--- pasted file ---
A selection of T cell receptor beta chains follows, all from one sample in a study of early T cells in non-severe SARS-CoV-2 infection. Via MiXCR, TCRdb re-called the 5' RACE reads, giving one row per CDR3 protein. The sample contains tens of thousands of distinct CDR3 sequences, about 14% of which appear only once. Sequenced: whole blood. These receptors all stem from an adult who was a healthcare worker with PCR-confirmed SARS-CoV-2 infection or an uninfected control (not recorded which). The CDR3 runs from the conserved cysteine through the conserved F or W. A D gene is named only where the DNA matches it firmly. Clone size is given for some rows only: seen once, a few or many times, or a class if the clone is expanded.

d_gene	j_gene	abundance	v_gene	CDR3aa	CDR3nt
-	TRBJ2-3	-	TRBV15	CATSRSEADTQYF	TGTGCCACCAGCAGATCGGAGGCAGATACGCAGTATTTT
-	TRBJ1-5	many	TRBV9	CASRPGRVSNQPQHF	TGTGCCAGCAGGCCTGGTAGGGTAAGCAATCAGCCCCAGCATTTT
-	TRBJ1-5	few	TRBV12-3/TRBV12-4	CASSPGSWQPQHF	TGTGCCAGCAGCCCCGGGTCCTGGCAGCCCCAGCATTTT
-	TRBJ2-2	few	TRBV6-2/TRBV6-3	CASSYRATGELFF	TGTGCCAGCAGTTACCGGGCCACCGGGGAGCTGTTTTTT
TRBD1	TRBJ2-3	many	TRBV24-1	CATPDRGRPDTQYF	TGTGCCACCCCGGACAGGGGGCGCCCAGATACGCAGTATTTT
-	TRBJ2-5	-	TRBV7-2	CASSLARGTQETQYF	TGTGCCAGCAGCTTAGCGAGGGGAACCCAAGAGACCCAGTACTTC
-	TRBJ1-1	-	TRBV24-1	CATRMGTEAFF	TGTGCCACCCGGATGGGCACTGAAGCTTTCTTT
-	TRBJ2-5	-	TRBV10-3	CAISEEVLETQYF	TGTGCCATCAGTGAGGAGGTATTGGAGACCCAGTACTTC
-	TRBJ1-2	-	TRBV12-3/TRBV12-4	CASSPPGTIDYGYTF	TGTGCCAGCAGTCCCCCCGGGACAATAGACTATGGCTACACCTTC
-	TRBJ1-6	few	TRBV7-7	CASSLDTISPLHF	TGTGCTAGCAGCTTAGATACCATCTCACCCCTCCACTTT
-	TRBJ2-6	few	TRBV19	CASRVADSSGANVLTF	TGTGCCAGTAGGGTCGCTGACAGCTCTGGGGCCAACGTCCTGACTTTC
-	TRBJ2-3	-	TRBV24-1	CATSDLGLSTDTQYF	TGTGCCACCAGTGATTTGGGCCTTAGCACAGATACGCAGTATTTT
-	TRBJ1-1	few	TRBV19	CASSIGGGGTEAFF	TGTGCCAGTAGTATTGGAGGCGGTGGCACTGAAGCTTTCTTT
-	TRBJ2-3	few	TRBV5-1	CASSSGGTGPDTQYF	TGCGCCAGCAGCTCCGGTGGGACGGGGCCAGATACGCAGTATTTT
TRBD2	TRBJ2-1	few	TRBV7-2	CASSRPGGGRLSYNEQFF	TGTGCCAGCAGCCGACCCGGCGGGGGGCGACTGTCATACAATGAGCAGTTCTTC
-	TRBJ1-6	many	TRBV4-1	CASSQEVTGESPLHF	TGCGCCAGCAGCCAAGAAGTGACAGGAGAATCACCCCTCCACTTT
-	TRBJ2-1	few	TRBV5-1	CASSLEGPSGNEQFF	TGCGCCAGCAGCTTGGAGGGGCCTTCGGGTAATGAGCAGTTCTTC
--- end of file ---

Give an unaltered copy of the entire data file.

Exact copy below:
A selection of T cell receptor beta chains follows, all from one sample in a study of early T cells in non-severe SARS-CoV-2 infection. Via MiXCR, TCRdb re-called the 5' RACE reads, giving one row per CDR3 protein. The sample contains tens of thousands of distinct CDR3 sequences, about 14% of which appear only once. Sequenced: whole blood. These receptors all stem from an adult who was a healthcare worker with PCR-confirmed SARS-CoV-2 infection or an uninfected control (not recorded which). The CDR3 runs from the conserved cysteine through the conserved F or W. A D gene is named only where the DNA matches it firmly. Clone size is given for some rows only: seen once, a few or many times, or a class if the clone is expanded.

d_gene	j_gene	abundance	v_gene	CDR3aa	CDR3nt
-	TRBJ2-3	-	TRBV15	CATSRSEADTQYF	TGTGCCACCAGCAGATCGGAGGCAGATACGCAGTATTTT
-	TRBJ1-5	many	TRBV9	CASRPGRVSNQPQHF	TGTGCCAGCAGGCCTGGTAGGGTAAGCAATCAGCCCCAGCATTTT
-	TRBJ1-5	few	TRBV12-3/TRBV12-4	CASSPGSWQPQHF	TGTGCCAGCAGCCCCGGGTCCTGGCAGCCCCAGCATTTT
-	TRBJ2-2	few	TRBV6-2/TRBV6-3	CASSYRATGELFF	TGTGCCAGCAGTTACCGGGCCACCGGGGAGCTGTTTTTT
TRBD1	TRBJ2-3	many	TRBV24-1	CATPDRGRPDTQYF	TGTGCCACCCCGGACAGGGGGCGCCCAGATACGCAGTATTTT
-	TRBJ2-5	-	TRBV7-2	CASSLARGTQETQYF	TGTGCCAGCAGCTTAGCGAGGGGAACCCAAGAGACCCAGTACTTC
-	TRBJ1-1	-	TRBV24-1	CATRMGTEAFF	TGTGCCACCCGGATGGGCACTGAAGCTTTCTTT
-	TRBJ2-5	-	TRBV10-3	CAISEEVLETQYF	TGTGCCATCAGTGAGGAGGTATTGGAGACCCAGTACTTC
-	TRBJ1-2	-	TRBV12-3/TRBV12-4	CASSPPGTIDYGYTF	TGTGCCAGCAGTCCCCCCGGGACAATAGACTATGGCTACACCTTC
-	TRBJ1-6	few	TRBV7-7	CASSLDTISPLHF	TGTGCTAGCAGCTTAGATACCATCTCACCCCTCCACTTT
-	TRBJ2-6	few	TRBV19	CASRVADSSGANVLTF	TGTGCCAGTAGGGTCGCTGACAGCTCTGGGGCCAACGTCCTGACTTTC
-	TRBJ2-3	-	TRBV24-1	CATSDLGLSTDTQYF	TGTGCCACCAGTGATTTGGGCCTTAGCACAGATACGCAGTATTTT
-	TRBJ1-1	few	TRBV19	CASSIGGGGTEAFF	TGTGCCAGTAGTATTGGAGGCGGTGGCACTGAAGCTTTCTTT
-	TRBJ2-3	few	TRBV5-1	CASSSGGTGPDTQYF	TGCGCCAGCAGCTCCGGTGGGACGGGGCCAGATACGCAGTATTTT
TRBD2	TRBJ2-1	few	TRBV7-2	CASSRPGGGRLSYNEQFF	TGTGCCAGCAGCCGACCCGGCGGGGGGCGACTGTCATACAATGAGCAGTTCTTC
-	TRBJ1-6	many	TRBV4-1	CASSQEVTGESPLHF	TGCGCCAGCAGCCAAGAAGTGACAGGAGAATCACCCCTCCACTTT
-	TRBJ2-1	few	TRBV5-1	CASSLEGPSGNEQFF	TGCGCCAGCAGCTTGGAGGGGCCTTCGGGTAATGAGCAGTTCTTC